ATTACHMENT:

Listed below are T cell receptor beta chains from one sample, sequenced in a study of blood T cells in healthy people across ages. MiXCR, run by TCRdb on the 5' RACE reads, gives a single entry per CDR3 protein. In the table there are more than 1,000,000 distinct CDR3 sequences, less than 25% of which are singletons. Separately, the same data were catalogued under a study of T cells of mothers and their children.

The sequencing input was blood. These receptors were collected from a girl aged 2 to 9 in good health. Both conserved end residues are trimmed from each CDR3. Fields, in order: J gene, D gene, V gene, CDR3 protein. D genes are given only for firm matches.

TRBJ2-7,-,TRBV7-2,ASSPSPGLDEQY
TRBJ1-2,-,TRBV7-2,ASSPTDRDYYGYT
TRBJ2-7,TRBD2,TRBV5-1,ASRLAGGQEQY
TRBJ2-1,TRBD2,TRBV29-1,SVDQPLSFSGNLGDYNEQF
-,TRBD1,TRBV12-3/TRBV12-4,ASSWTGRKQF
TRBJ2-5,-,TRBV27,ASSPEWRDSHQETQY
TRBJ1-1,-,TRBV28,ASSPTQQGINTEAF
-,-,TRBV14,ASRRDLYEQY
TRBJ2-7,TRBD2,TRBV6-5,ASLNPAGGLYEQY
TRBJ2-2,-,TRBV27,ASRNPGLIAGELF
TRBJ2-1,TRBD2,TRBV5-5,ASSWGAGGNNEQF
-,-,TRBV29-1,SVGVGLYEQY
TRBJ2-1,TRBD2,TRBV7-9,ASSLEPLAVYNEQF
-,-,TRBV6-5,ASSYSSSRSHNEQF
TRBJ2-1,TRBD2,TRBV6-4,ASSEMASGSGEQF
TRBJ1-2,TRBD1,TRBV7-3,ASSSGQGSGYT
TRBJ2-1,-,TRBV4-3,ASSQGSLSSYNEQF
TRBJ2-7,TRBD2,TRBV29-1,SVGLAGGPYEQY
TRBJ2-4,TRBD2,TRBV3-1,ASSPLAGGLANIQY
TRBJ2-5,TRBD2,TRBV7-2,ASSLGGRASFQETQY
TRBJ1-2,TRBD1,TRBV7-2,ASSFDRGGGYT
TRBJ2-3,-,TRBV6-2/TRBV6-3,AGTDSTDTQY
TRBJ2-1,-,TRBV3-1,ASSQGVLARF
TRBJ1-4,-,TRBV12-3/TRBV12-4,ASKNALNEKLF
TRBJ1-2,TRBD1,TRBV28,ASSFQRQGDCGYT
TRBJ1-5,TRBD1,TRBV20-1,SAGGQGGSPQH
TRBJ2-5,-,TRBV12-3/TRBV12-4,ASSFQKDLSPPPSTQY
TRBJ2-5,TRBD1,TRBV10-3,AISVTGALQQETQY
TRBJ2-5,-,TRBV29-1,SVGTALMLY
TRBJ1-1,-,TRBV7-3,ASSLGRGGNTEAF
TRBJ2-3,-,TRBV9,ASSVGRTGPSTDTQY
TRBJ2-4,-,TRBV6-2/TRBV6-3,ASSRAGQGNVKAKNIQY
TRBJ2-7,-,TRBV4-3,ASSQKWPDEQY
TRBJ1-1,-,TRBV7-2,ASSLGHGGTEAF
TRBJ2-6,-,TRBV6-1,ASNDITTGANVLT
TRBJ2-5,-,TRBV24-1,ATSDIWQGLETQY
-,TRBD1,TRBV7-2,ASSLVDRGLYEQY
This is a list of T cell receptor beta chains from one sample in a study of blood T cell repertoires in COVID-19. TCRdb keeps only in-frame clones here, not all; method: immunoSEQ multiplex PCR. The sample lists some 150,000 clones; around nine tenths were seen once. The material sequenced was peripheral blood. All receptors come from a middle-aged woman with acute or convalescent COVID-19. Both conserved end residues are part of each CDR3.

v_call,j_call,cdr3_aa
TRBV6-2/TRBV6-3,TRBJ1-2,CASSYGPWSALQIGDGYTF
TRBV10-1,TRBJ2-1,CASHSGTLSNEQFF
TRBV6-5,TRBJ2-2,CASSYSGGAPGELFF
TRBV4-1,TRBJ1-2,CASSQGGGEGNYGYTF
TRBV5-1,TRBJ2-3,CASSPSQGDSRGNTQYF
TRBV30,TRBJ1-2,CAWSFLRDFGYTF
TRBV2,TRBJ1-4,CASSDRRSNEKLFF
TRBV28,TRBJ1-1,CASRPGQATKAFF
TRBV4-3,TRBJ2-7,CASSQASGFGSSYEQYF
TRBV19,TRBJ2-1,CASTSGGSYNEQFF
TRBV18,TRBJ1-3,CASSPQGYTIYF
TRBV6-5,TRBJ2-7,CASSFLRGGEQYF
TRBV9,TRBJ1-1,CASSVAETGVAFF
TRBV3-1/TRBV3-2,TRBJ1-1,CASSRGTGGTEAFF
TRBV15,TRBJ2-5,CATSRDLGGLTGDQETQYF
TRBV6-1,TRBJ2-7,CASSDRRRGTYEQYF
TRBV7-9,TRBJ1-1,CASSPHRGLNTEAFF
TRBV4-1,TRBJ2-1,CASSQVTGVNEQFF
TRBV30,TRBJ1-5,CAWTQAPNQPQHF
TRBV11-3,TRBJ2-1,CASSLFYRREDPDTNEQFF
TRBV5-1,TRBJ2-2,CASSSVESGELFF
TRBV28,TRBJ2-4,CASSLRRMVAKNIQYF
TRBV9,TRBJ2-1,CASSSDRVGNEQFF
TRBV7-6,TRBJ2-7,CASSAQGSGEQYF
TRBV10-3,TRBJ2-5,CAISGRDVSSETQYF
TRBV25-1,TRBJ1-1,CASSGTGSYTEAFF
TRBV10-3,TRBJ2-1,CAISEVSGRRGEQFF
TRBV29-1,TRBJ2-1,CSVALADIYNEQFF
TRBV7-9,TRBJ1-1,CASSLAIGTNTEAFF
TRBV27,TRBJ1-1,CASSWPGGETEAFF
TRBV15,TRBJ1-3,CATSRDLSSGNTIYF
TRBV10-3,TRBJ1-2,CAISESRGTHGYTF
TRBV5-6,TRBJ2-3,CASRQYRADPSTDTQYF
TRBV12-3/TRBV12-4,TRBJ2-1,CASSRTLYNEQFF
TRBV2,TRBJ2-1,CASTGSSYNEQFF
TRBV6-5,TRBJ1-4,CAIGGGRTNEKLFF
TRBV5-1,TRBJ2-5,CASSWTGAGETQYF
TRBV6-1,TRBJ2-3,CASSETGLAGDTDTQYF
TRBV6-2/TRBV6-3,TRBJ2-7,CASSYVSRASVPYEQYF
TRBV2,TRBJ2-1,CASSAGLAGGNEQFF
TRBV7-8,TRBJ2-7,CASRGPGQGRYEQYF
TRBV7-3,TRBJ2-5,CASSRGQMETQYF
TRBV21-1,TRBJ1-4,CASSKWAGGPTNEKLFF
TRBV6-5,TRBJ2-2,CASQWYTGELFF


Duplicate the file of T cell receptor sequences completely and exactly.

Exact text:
Listed below are T cell receptor beta chains from one sample, sequenced in a study of blood T cells in healthy people across ages. MiXCR, run by TCRdb on the 5' RACE reads, gives a single entry per CDR3 protein. In the table there are more than 1,000,000 distinct CDR3 sequences, less than 25% of which are singletons. Separately, the same data were catalogued under a study of T cells of mothers and their children.

The sequencing input was blood. These receptors were collected from a girl aged 2 to 9 in good health. Both conserved end residues are trimmed from each CDR3. Fields, in order: J gene, D gene, V gene, CDR3 protein. D genes are given only for firm matches.

TRBJ2-7,-,TRBV7-2,ASSPSPGLDEQY
TRBJ1-2,-,TRBV7-2,ASSPTDRDYYGYT
TRBJ2-7,TRBD2,TRBV5-1,ASRLAGGQEQY
TRBJ2-1,TRBD2,TRBV29-1,SVDQPLSFSGNLGDYNEQF
-,TRBD1,TRBV12-3/TRBV12-4,ASSWTGRKQF
TRBJ2-5,-,TRBV27,ASSPEWRDSHQETQY
TRBJ1-1,-,TRBV28,ASSPTQQGINTEAF
-,-,TRBV14,ASRRDLYEQY
TRBJ2-7,TRBD2,TRBV6-5,ASLNPAGGLYEQY
TRBJ2-2,-,TRBV27,ASRNPGLIAGELF
TRBJ2-1,TRBD2,TRBV5-5,ASSWGAGGNNEQF
-,-,TRBV29-1,SVGVGLYEQY
TRBJ2-1,TRBD2,TRBV7-9,ASSLEPLAVYNEQF
-,-,TRBV6-5,ASSYSSSRSHNEQF
TRBJ2-1,TRBD2,TRBV6-4,ASSEMASGSGEQF
TRBJ1-2,TRBD1,TRBV7-3,ASSSGQGSGYT
TRBJ2-1,-,TRBV4-3,ASSQGSLSSYNEQF
TRBJ2-7,TRBD2,TRBV29-1,SVGLAGGPYEQY
TRBJ2-4,TRBD2,TRBV3-1,ASSPLAGGLANIQY
TRBJ2-5,TRBD2,TRBV7-2,ASSLGGRASFQETQY
TRBJ1-2,TRBD1,TRBV7-2,ASSFDRGGGYT
TRBJ2-3,-,TRBV6-2/TRBV6-3,AGTDSTDTQY
TRBJ2-1,-,TRBV3-1,ASSQGVLARF
TRBJ1-4,-,TRBV12-3/TRBV12-4,ASKNALNEKLF
TRBJ1-2,TRBD1,TRBV28,ASSFQRQGDCGYT
TRBJ1-5,TRBD1,TRBV20-1,SAGGQGGSPQH
TRBJ2-5,-,TRBV12-3/TRBV12-4,ASSFQKDLSPPPSTQY
TRBJ2-5,TRBD1,TRBV10-3,AISVTGALQQETQY
TRBJ2-5,-,TRBV29-1,SVGTALMLY
TRBJ1-1,-,TRBV7-3,ASSLGRGGNTEAF
TRBJ2-3,-,TRBV9,ASSVGRTGPSTDTQY
TRBJ2-4,-,TRBV6-2/TRBV6-3,ASSRAGQGNVKAKNIQY
TRBJ2-7,-,TRBV4-3,ASSQKWPDEQY
TRBJ1-1,-,TRBV7-2,ASSLGHGGTEAF
TRBJ2-6,-,TRBV6-1,ASNDITTGANVLT
TRBJ2-5,-,TRBV24-1,ATSDIWQGLETQY
-,TRBD1,TRBV7-2,ASSLVDRGLYEQY
This is a list of T cell receptor beta chains from one sample in a study of blood T cell repertoires in COVID-19. TCRdb keeps only in-frame clones here, not all; method: immunoSEQ multiplex PCR. The sample lists some 150,000 clones; around nine tenths were seen once. The material sequenced was peripheral blood. All receptors come from a middle-aged woman with acute or convalescent COVID-19. Both conserved end residues are part of each CDR3.

v_call,j_call,cdr3_aa
TRBV6-2/TRBV6-3,TRBJ1-2,CASSYGPWSALQIGDGYTF
TRBV10-1,TRBJ2-1,CASHSGTLSNEQFF
TRBV6-5,TRBJ2-2,CASSYSGGAPGELFF
TRBV4-1,TRBJ1-2,CASSQGGGEGNYGYTF
TRBV5-1,TRBJ2-3,CASSPSQGDSRGNTQYF
TRBV30,TRBJ1-2,CAWSFLRDFGYTF
TRBV2,TRBJ1-4,CASSDRRSNEKLFF
TRBV28,TRBJ1-1,CASRPGQATKAFF
TRBV4-3,TRBJ2-7,CASSQASGFGSSYEQYF
TRBV19,TRBJ2-1,CASTSGGSYNEQFF
TRBV18,TRBJ1-3,CASSPQGYTIYF
TRBV6-5,TRBJ2-7,CASSFLRGGEQYF
TRBV9,TRBJ1-1,CASSVAETGVAFF
TRBV3-1/TRBV3-2,TRBJ1-1,CASSRGTGGTEAFF
TRBV15,TRBJ2-5,CATSRDLGGLTGDQETQYF
TRBV6-1,TRBJ2-7,CASSDRRRGTYEQYF
TRBV7-9,TRBJ1-1,CASSPHRGLNTEAFF
TRBV4-1,TRBJ2-1,CASSQVTGVNEQFF
TRBV30,TRBJ1-5,CAWTQAPNQPQHF
TRBV11-3,TRBJ2-1,CASSLFYRREDPDTNEQFF
TRBV5-1,TRBJ2-2,CASSSVESGELFF
TRBV28,TRBJ2-4,CASSLRRMVAKNIQYF
TRBV9,TRBJ2-1,CASSSDRVGNEQFF
TRBV7-6,TRBJ2-7,CASSAQGSGEQYF
TRBV10-3,TRBJ2-5,CAISGRDVSSETQYF
TRBV25-1,TRBJ1-1,CASSGTGSYTEAFF
TRBV10-3,TRBJ2-1,CAISEVSGRRGEQFF
TRBV29-1,TRBJ2-1,CSVALADIYNEQFF
TRBV7-9,TRBJ1-1,CASSLAIGTNTEAFF
TRBV27,TRBJ1-1,CASSWPGGETEAFF
TRBV15,TRBJ1-3,CATSRDLSSGNTIYF
TRBV10-3,TRBJ1-2,CAISESRGTHGYTF
TRBV5-6,TRBJ2-3,CASRQYRADPSTDTQYF
TRBV12-3/TRBV12-4,TRBJ2-1,CASSRTLYNEQFF
TRBV2,TRBJ2-1,CASTGSSYNEQFF
TRBV6-5,TRBJ1-4,CAIGGGRTNEKLFF
TRBV5-1,TRBJ2-5,CASSWTGAGETQYF
TRBV6-1,TRBJ2-3,CASSETGLAGDTDTQYF
TRBV6-2/TRBV6-3,TRBJ2-7,CASSYVSRASVPYEQYF
TRBV2,TRBJ2-1,CASSAGLAGGNEQFF
TRBV7-8,TRBJ2-7,CASRGPGQGRYEQYF
TRBV7-3,TRBJ2-5,CASSRGQMETQYF
TRBV21-1,TRBJ1-4,CASSKWAGGPTNEKLFF
TRBV6-5,TRBJ2-2,CASQWYTGELFF